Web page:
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The collaboration that’s connecting the unconnected

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When I launched Broadcom in the early 1990s with the goal of revolutionizing digital connectivity, it was necessary to work closely with governments around the world, starting with cable set-top boxes. This new class of technology that Broadcom and others brought to market over the next 30 years were transformative and complex, presenting policymakers with a steep learning curve that, at times, led to delays in or barriers to innovation.

In response, some argued that governments can best help technological innovation by getting out of the way, but innovators such as Broadcom know it’s far better when policymakers and regulators keep pace with innovation and help make new life-enhancing technologies possible. When policymakers and innovators collaborate, they can unleash the future of the tech industry, bolster the broader economy, and improve the lives of billions.

I’ve seen first-hand how public-private collaboration has accelerated connectivity innovation, and there are compelling opportunities to continue this joint approach that has served the public so well. A great example of this from Broadcom’s early years took place when the Federal Communications Commission (FCC) set aside wireless spectrum for unlicensed use. This spectrum became an innovation sandbox for Broadcom, turning Bluetooth and Wi-Fi into two of the most successful wireless technologies of all time.

Decades later, in April 2020, the FCC made another important policy decision for connectivity when it voted to allocate 1,200 MHz of spectrum in the 6 GHz band for unlicensed use, tapping a crucial spectrum band for making new, faster services publicly available. This groundbreaking act was the culmination of several years of public-private collaboration, with great leadership from then-FCC Chair Ajit Pai and Commissioners Jessica Rosenworcel, Brendan Carr, and Geoffrey Starks, along with bipartisan congressional advocacy spearheaded by Sen. John Thune (R-S.D.), Rep. Anna Eshoo (D-Calif.), and others.

The impact of the FCC’s decision dramatically demonstrated the important role Wi-Fi plays in American society. Almost immediately, hundreds of new devices and services entered the U.S. market, including new internet gateways, smartphones, and laptops. Whether in urban or rural areas, Wi-Fi is essential to closing the digital divide, and proved to be one of the global economy’s virtual connective tissues during the pandemic.

And this is just the beginning. After shipping more than 1.3 billion Wi-Fi 6 and 6E chips over a two-year period, Broadcom was recently first to release a family of next generation Wi-Fi 7 chipsets, and thanks to advancements brought by unlicensed spectrum, improvements in health care, education, live entertainment, among others, are just around the corner.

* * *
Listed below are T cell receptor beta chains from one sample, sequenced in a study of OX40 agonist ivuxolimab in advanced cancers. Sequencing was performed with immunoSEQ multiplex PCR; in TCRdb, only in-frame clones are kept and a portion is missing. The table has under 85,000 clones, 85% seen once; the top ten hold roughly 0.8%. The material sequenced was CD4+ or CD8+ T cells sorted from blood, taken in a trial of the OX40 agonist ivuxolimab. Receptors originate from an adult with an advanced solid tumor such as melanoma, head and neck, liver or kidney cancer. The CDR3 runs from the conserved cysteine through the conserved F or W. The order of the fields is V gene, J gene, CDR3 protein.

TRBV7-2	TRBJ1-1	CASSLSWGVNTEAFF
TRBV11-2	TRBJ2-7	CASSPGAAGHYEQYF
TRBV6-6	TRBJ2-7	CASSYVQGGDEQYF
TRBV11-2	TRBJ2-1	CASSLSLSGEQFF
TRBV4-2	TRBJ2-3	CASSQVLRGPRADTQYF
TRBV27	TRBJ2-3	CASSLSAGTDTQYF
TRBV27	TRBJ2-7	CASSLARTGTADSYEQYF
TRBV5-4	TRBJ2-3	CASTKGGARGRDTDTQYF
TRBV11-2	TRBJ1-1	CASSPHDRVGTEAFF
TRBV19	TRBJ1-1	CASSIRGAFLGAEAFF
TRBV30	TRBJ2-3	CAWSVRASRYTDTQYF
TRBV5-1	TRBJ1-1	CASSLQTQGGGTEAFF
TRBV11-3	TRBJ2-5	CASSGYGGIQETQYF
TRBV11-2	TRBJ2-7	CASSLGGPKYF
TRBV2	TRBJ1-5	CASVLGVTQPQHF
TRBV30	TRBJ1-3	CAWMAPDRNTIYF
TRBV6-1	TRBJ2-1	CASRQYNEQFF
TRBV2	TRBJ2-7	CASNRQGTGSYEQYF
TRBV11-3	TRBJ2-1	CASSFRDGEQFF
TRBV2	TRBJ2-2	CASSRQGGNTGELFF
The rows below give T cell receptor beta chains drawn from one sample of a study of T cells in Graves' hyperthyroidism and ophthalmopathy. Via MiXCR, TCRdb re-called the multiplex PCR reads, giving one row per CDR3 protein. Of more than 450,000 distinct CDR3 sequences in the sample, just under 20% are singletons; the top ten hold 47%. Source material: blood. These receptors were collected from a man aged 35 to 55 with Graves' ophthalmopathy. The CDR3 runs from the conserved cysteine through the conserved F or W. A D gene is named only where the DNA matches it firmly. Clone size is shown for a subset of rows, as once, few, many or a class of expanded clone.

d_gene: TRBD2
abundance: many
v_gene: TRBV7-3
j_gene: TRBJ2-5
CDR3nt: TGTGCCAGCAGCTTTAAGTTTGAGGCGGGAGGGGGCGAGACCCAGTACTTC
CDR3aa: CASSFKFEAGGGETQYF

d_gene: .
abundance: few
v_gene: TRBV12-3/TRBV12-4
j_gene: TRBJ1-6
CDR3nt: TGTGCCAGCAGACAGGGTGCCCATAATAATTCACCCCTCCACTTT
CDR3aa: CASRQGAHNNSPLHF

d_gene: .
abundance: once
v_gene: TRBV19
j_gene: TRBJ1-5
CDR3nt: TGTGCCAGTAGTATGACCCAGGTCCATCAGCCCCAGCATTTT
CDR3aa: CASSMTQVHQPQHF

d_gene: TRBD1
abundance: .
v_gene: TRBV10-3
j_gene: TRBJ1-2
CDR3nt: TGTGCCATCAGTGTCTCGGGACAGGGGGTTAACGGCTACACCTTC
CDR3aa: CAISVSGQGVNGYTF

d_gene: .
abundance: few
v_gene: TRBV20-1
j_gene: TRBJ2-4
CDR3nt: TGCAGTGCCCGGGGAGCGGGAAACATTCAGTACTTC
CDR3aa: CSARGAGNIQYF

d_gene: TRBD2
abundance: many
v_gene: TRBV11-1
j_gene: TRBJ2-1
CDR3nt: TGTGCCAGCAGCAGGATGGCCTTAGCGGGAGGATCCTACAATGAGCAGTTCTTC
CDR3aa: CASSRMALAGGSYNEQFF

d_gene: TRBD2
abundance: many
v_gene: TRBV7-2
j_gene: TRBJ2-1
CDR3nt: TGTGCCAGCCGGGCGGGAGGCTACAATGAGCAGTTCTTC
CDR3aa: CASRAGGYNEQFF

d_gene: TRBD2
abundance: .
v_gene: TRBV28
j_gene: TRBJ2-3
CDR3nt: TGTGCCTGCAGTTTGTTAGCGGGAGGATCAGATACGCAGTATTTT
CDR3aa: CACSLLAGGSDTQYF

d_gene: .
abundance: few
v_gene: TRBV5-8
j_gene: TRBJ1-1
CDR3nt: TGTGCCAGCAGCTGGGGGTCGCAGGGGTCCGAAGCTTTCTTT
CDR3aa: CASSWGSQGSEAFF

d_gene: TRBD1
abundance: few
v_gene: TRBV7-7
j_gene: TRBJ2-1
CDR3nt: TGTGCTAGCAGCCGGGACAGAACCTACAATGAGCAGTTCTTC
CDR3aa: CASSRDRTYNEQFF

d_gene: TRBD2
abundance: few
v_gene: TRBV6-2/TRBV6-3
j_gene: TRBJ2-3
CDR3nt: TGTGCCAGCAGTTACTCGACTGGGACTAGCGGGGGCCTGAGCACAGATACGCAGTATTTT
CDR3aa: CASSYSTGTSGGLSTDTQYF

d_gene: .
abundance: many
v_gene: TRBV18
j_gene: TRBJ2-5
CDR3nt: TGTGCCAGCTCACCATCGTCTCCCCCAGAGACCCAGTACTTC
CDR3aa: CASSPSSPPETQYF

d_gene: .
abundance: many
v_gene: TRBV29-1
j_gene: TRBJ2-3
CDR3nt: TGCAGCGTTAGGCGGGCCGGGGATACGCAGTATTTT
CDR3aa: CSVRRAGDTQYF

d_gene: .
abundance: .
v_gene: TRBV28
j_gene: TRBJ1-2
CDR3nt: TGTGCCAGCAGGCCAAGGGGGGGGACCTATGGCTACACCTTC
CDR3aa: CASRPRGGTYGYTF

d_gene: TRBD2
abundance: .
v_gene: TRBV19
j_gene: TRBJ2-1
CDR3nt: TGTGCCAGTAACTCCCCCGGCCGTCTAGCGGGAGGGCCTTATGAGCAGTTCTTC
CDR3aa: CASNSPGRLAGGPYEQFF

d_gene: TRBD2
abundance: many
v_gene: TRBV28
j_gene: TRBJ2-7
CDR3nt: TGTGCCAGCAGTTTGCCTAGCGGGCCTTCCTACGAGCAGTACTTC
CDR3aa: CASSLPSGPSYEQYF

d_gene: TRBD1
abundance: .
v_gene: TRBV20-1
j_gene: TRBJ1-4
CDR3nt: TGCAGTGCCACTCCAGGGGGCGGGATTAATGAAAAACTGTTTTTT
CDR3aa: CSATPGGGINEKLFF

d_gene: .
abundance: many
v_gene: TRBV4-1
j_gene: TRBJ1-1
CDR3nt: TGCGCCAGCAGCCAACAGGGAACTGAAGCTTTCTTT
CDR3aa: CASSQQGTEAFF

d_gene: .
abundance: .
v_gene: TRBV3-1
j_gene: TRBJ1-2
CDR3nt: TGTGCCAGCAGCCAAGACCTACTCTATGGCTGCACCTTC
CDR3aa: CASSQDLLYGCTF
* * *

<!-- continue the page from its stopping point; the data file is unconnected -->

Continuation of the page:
How much the U.S. economy will benefit from the FCC’s April 2020 decision will partly depend on a more recent milestone of Washington action that kept pace with tech innovation: new bipartisan investments in broadband infrastructure. In addition, as part of the recently enacted CHIPS and Science Act, Congress directed the Government Accountability Office to recommend ways the government can accelerate migration to leading edge technology, starting with broadband. Expediting this migration would allow us to better connect the unconnected and accelerate the introduction of new 5G services. This will ensure America continues to lead the world in advanced technology while achieving greater energy efficiency and climate goals.

If there is one constant in the tech industry, it’s that innovation never stops and momentum drives progress. In implementing initiatives on unlicensed spectrum and broadband infrastructure, U.S. policymakers stayed abreast of technological change and unleashed innovation. And there are several ways the public and private sectors can build on those successes. First, the U.S. government can advocate for making unlicensed 6 GHz spectrum available on a global scale. Second, as part of her efforts to close the digital divide through equitable access, FCC Chair Rosenworcel is seeking to deploy Wi-Fi on school buses — a brilliant and timely initiative to help students keep pace with their classroom work. She and her FCC colleagues are also in a position to build on the historic April 2020 decision by completing a current rule designed to enable portable device operations for applications such as augmented and virtual reality.

Finally, policymakers seeking to look beyond the policy and technology horizon should consider expanding unlicensed spectrum availability into the 7 GHz band. Doing so would create yet another  innovation sandbox for next generation Wi-Fi and other forms of connectivity. 

During my tenure at Broadcom, including now as its Board Chair, I have been both participant and witness to a generation of the most transformative innovations in our history. The most rewarding of those breakthroughs came alongside or in response to collaborations with policymakers, creating economic opportunity, educational accessibility, and societal equity for billions all over the globe.

The best is yet to come, which is why it has never been more important for policymakers and innovators like Broadcom to deepen their partnerships and work in lockstep to futureproof our means for connectivity and close the digital divide.

Henry Samueli is founder and chairman at Broadcom.

Tags 5G Ajit Pai Anna Eshoo Bluetooth CHIPS and Science Act Digital divide FCC Geoffrey Starks Innovation Jessica Rosenworcel John Thune tech policy Technology Wi-Fi wifi wireless spectrum

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